One Nation, Under God: The Role of Religion in American Democracy

On a designated Spring morning, each and every year, the members of the United States Congress, the President and his Administration, and prominent religious leaders gather for the annual Day of National Prayer, beginning with a National Prayer Breakfast.  In the course of the morning, clergy of different faiths read from their sacred scriptures, a public figure offers a keynote speech, and the assembled dignitaries pray for the welfare of the Government and the Nation.  That gathering is replicated in State Capitals throughout the United States, and in innumerable cities and counties as well. 

In Mission Viejo, the Rotary Club has sponsored the Mayor’s Prayer Breakfast for the past six years.  It is held in the city’s country club, and a few hundred of the local citizenry gather for the occasion.  The morning begins with the Boy Scouts presenting the colors, the Mayor says a few words, there is a reading from Hebrew Scriptures, one from the Gospels, a Keynote Speech, and a prayer on behalf of the City Government.  For the past six years, I have been invited to attend that event, representing the Jewish community by reading from the Hebrew Bible. 

This year, however, I was asked to give the Keynote Address.  And no one mentioned that asking a rabbi to preside at a Prayer Breakfast is  quite extraordinary.  There aren’t many countries in which Christians (or Muslims or Buddhists or Hindus) would gather in prayer to hear the words of a Rabbi, in which citizens of different faith traditions would come together in harmony and fellowship.  Praying Christians were often a source of danger and fear for Jews during the past two millennia.  We have been trained, through long and bitter experience, to see ourselves as outsiders—occasionally tolerated, sometimes even welcomed—but at best as invited guests at someone else’s table.  The fact that I was attending this Prayer Breakfast as communal religious leader, as someone that everyone in my city should hear, is a revolutionary innovation.  That inviting a rabbi is hardly noticed by most Americans simply heightens its magnitude.  This is an amazing country.

America the Ideal: A Great Experiment

The ideal of America is one of humanity’s greatest experiments.  Whereas other nations bind their people by common ancestry, religion, culture, or ethnicity, America was envisioned as a place where disparate peoples were linked primarily through their shared passion for freedom.  An American looks like every people in the world, reflecting the range of beliefs, traditions and cultures of all humankind.   Our diversity (and exuberance) is almost unique: on only one other occasion did people who shared no other connection unite under the banner of a great idea, when the Israelites fled from Egyptian slavery.  The Torah relates that they were joined by an eruv rav, a mixed multitude of impoverished Egyptians who made themselves part of this confederation of outcasts and former slaves.  The rag-tag group that migrated toward the Land of Israel, where they were joined by down-and-out Canaanites rebelling against the hierarchical wealth of Canaanite culture, shared no ethnicity, no skin color, no common history, no common culture.  All they shared was a desire to serve God and to follow the Torah.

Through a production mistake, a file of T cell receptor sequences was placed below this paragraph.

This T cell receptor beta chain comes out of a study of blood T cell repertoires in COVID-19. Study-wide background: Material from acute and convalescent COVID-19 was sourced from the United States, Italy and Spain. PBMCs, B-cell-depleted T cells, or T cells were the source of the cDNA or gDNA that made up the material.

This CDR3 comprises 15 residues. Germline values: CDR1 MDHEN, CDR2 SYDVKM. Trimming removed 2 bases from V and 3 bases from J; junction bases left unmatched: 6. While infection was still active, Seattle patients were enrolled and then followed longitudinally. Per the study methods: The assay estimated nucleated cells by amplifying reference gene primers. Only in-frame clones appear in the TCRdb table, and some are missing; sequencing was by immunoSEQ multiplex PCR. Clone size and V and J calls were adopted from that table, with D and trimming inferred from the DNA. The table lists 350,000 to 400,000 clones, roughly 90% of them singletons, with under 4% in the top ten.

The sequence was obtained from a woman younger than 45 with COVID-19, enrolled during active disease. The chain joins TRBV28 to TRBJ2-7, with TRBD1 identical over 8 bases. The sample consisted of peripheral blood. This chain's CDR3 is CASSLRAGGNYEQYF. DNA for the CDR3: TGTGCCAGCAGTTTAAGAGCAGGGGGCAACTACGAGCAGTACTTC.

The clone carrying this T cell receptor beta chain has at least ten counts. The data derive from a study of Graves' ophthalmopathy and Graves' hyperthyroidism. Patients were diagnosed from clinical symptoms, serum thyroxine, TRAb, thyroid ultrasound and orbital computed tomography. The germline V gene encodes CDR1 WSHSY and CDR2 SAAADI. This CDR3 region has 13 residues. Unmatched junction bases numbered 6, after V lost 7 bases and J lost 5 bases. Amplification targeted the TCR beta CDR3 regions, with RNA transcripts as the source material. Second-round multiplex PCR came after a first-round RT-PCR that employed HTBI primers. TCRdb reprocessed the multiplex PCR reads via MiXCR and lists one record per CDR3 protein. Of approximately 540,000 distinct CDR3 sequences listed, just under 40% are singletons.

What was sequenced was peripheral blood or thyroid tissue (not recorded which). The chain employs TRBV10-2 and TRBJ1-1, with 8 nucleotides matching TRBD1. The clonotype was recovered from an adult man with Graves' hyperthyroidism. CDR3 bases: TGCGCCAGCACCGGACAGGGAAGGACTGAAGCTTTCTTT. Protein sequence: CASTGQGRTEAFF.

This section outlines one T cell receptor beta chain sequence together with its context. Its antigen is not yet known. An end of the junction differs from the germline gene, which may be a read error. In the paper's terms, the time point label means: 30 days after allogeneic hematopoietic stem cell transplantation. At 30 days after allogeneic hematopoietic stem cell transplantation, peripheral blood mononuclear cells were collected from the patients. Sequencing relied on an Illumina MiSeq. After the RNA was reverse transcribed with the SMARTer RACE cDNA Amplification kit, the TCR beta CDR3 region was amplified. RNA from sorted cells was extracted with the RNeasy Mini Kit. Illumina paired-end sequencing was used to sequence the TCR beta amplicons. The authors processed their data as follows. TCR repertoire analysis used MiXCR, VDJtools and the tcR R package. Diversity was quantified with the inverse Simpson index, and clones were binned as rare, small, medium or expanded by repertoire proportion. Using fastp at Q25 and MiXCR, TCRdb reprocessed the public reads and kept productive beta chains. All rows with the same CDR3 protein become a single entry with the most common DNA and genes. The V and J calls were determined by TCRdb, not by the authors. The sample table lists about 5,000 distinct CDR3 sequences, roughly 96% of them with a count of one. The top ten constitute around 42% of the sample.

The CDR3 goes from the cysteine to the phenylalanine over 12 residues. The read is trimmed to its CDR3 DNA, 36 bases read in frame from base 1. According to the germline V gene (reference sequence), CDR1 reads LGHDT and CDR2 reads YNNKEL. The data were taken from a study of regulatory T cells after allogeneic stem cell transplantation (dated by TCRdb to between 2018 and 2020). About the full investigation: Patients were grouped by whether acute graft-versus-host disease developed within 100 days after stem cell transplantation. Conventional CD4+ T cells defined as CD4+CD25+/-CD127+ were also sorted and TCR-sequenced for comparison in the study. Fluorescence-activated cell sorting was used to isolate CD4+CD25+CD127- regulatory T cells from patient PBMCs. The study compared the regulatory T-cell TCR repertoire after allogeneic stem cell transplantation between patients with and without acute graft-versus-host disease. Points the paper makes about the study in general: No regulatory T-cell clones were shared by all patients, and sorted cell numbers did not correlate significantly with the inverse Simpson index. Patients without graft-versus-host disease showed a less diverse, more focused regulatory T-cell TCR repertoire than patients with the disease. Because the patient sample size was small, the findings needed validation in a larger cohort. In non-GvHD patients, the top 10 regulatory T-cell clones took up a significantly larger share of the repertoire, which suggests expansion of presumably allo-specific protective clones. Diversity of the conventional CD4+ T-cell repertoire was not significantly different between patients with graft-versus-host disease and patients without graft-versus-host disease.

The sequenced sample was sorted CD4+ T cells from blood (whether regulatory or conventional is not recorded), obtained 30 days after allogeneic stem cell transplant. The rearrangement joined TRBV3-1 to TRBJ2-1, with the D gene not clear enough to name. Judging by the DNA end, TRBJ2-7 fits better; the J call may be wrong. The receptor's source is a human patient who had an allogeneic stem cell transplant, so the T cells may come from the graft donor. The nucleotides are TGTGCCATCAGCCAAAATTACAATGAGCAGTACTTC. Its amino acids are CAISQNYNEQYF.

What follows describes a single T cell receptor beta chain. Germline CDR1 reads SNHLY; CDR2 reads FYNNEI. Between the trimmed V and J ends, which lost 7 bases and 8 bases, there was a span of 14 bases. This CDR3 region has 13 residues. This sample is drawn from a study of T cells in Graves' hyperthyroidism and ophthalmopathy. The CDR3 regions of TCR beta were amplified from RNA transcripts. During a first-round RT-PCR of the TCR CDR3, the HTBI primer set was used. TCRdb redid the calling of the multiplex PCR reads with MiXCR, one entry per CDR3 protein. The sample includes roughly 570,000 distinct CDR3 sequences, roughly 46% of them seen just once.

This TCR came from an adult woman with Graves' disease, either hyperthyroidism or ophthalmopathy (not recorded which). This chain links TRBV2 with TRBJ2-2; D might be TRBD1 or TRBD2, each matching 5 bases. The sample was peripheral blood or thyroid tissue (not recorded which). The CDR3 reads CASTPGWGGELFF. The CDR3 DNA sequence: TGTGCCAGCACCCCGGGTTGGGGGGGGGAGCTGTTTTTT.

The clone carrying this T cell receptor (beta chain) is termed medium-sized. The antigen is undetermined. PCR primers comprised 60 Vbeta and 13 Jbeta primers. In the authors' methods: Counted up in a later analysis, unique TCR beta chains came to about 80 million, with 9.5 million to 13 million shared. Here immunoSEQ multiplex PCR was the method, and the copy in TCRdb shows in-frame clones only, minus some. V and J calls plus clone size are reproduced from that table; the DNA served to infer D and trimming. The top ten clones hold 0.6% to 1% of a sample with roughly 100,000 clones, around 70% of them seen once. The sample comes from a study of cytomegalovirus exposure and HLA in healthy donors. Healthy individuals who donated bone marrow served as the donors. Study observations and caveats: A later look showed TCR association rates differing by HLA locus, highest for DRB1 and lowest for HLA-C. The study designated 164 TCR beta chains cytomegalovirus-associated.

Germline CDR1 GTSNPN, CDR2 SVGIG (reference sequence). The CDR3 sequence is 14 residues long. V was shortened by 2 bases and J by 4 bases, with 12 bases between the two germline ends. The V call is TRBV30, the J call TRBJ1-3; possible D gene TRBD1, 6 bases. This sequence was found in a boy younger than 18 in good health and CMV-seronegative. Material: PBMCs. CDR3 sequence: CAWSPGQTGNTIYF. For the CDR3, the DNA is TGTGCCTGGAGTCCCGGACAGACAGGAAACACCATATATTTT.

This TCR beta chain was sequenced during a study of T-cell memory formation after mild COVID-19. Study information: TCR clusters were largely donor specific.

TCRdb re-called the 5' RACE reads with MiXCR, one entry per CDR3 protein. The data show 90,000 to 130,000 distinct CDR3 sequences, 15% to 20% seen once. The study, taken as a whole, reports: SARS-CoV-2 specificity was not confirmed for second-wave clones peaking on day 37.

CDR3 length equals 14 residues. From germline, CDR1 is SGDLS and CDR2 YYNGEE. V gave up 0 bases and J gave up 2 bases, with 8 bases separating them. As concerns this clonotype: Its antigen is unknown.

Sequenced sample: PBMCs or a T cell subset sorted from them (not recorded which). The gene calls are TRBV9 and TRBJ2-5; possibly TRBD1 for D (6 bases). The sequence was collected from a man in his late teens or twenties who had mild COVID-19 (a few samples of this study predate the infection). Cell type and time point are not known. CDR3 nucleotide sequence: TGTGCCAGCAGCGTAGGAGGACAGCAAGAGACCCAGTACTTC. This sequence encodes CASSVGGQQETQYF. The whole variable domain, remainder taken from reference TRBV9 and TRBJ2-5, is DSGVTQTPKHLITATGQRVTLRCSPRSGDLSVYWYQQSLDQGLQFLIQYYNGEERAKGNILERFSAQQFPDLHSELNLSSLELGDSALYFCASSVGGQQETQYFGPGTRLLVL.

Like that ancient Israelite confederation, the peoples of America came together in pursuit of a great idea: freedom.  Some were already here, some were brought by force against their will, and some came as a result of determination and grit, but all are connected by this passion for liberty, and by the unique conviction that the unfettered pursuit of freedom can unleash wellsprings of human creativity and well-being otherwise unattainable.  The American people, if they are a people, are such only through that shared conviction.  We share neither church nor history in common, neither a single culture nor a single tongue to bind us together.  The only criterion for American identity is love of liberty and a willingness to share a joint destiny.

That experiment is still one of the grandest dreams in human history.  That peoples of such diverse backgrounds could live together in mutual support, not seeking to diminish our distinctions but to celebrate them, not trying to impose a cultural monolith, but rather sharing a conviction that freedom and liberty are a sufficient birthright to bind a citizenry together.  The dream of America is a dream unafraid of any speech, unwilling to subordinate religion to any government control or to the establishment of any particular creed.  The dream of America was, and remains, a magnificent ideal.

America the Reality: Unfinished Business

As lofty as the American ideal may be, even the most passionate patriot must concede that our reality falls short of our dream.  While the core idea of America may have been a nation in  which all were created equal, this nation still wrestles with continuing bigotry and persistent inequality.  Invidious distinctions based on skin color, gender, height, weight, age, sexual orientation, political affiliation, and a range of other characteristics continue to intrude into the ideal of a nation in which each individual enjoys the same opportunity as any other.